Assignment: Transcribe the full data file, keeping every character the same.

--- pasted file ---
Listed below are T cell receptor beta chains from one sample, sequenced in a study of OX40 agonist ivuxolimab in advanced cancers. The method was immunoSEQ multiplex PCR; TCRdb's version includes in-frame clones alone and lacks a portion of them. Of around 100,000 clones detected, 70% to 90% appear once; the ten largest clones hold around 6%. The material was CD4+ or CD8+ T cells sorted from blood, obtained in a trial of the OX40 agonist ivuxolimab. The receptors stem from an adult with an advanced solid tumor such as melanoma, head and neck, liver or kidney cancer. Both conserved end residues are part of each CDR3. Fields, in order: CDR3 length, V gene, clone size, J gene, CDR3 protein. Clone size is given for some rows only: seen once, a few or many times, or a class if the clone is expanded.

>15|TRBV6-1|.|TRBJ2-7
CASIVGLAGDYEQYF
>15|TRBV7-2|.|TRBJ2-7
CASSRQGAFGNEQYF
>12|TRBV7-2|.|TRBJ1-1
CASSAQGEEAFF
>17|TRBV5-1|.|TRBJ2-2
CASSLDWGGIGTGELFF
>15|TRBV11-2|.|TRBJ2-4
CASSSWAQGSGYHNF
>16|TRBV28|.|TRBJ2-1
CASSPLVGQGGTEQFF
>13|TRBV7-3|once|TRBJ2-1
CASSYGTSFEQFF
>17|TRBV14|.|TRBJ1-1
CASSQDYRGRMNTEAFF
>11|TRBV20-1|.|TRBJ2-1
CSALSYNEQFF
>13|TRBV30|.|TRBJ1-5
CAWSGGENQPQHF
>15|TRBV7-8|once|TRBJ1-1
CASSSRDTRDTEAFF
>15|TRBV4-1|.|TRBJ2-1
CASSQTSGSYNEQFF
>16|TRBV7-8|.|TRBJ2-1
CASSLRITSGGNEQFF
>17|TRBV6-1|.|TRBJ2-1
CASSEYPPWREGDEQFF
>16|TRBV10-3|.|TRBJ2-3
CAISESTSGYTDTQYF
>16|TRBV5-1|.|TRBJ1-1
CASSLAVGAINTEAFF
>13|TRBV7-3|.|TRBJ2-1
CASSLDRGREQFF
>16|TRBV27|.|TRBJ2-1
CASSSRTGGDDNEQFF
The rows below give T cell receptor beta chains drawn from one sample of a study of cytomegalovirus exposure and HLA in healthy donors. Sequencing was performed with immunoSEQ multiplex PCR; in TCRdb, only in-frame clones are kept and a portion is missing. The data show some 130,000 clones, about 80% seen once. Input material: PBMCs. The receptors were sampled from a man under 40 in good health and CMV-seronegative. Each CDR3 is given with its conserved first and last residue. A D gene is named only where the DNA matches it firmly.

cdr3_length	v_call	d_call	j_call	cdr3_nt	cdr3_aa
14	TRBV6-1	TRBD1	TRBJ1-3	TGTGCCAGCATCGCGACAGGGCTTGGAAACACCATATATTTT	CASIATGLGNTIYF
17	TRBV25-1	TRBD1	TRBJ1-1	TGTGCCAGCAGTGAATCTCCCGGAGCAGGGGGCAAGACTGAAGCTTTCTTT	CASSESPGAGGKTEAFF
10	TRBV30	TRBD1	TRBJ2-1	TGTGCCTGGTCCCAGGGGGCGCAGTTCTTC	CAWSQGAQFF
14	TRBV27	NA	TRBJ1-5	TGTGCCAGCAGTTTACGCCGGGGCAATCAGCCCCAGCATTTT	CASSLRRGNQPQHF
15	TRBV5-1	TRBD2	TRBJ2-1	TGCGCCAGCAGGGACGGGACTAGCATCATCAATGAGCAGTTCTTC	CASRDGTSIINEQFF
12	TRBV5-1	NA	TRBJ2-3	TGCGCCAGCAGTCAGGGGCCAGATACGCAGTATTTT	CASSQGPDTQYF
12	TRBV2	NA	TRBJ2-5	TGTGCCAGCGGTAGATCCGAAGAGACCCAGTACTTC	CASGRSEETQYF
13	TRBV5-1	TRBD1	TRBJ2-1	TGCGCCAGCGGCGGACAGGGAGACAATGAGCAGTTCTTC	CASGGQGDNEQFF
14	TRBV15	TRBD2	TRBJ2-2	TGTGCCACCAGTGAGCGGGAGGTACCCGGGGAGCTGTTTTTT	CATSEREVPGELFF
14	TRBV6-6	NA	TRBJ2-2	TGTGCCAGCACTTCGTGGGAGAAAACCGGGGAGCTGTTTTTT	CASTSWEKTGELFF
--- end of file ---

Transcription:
Listed below are T cell receptor beta chains from one sample, sequenced in a study of OX40 agonist ivuxolimab in advanced cancers. The method was immunoSEQ multiplex PCR; TCRdb's version includes in-frame clones alone and lacks a portion of them. Of around 100,000 clones detected, 70% to 90% appear once; the ten largest clones hold around 6%. The material was CD4+ or CD8+ T cells sorted from blood, obtained in a trial of the OX40 agonist ivuxolimab. The receptors stem from an adult with an advanced solid tumor such as melanoma, head and neck, liver or kidney cancer. Both conserved end residues are part of each CDR3. Fields, in order: CDR3 length, V gene, clone size, J gene, CDR3 protein. Clone size is given for some rows only: seen once, a few or many times, or a class if the clone is expanded.

>15|TRBV6-1|.|TRBJ2-7
CASIVGLAGDYEQYF
>15|TRBV7-2|.|TRBJ2-7
CASSRQGAFGNEQYF
>12|TRBV7-2|.|TRBJ1-1
CASSAQGEEAFF
>17|TRBV5-1|.|TRBJ2-2
CASSLDWGGIGTGELFF
>15|TRBV11-2|.|TRBJ2-4
CASSSWAQGSGYHNF
>16|TRBV28|.|TRBJ2-1
CASSPLVGQGGTEQFF
>13|TRBV7-3|once|TRBJ2-1
CASSYGTSFEQFF
>17|TRBV14|.|TRBJ1-1
CASSQDYRGRMNTEAFF
>11|TRBV20-1|.|TRBJ2-1
CSALSYNEQFF
>13|TRBV30|.|TRBJ1-5
CAWSGGENQPQHF
>15|TRBV7-8|once|TRBJ1-1
CASSSRDTRDTEAFF
>15|TRBV4-1|.|TRBJ2-1
CASSQTSGSYNEQFF
>16|TRBV7-8|.|TRBJ2-1
CASSLRITSGGNEQFF
>17|TRBV6-1|.|TRBJ2-1
CASSEYPPWREGDEQFF
>16|TRBV10-3|.|TRBJ2-3
CAISESTSGYTDTQYF
>16|TRBV5-1|.|TRBJ1-1
CASSLAVGAINTEAFF
>13|TRBV7-3|.|TRBJ2-1
CASSLDRGREQFF
>16|TRBV27|.|TRBJ2-1
CASSSRTGGDDNEQFF
The rows below give T cell receptor beta chains drawn from one sample of a study of cytomegalovirus exposure and HLA in healthy donors. Sequencing was performed with immunoSEQ multiplex PCR; in TCRdb, only in-frame clones are kept and a portion is missing. The data show some 130,000 clones, about 80% seen once. Input material: PBMCs. The receptors were sampled from a man under 40 in good health and CMV-seronegative. Each CDR3 is given with its conserved first and last residue. A D gene is named only where the DNA matches it firmly.

cdr3_length	v_call	d_call	j_call	cdr3_nt	cdr3_aa
14	TRBV6-1	TRBD1	TRBJ1-3	TGTGCCAGCATCGCGACAGGGCTTGGAAACACCATATATTTT	CASIATGLGNTIYF
17	TRBV25-1	TRBD1	TRBJ1-1	TGTGCCAGCAGTGAATCTCCCGGAGCAGGGGGCAAGACTGAAGCTTTCTTT	CASSESPGAGGKTEAFF
10	TRBV30	TRBD1	TRBJ2-1	TGTGCCTGGTCCCAGGGGGCGCAGTTCTTC	CAWSQGAQFF
14	TRBV27	NA	TRBJ1-5	TGTGCCAGCAGTTTACGCCGGGGCAATCAGCCCCAGCATTTT	CASSLRRGNQPQHF
15	TRBV5-1	TRBD2	TRBJ2-1	TGCGCCAGCAGGGACGGGACTAGCATCATCAATGAGCAGTTCTTC	CASRDGTSIINEQFF
12	TRBV5-1	NA	TRBJ2-3	TGCGCCAGCAGTCAGGGGCCAGATACGCAGTATTTT	CASSQGPDTQYF
12	TRBV2	NA	TRBJ2-5	TGTGCCAGCGGTAGATCCGAAGAGACCCAGTACTTC	CASGRSEETQYF
13	TRBV5-1	TRBD1	TRBJ2-1	TGCGCCAGCGGCGGACAGGGAGACAATGAGCAGTTCTTC	CASGGQGDNEQFF
14	TRBV15	TRBD2	TRBJ2-2	TGTGCCACCAGTGAGCGGGAGGTACCCGGGGAGCTGTTTTTT	CATSEREVPGELFF
14	TRBV6-6	NA	TRBJ2-2	TGTGCCAGCACTTCGTGGGAGAAAACCGGGGAGCTGTTTTTT	CASTSWEKTGELFF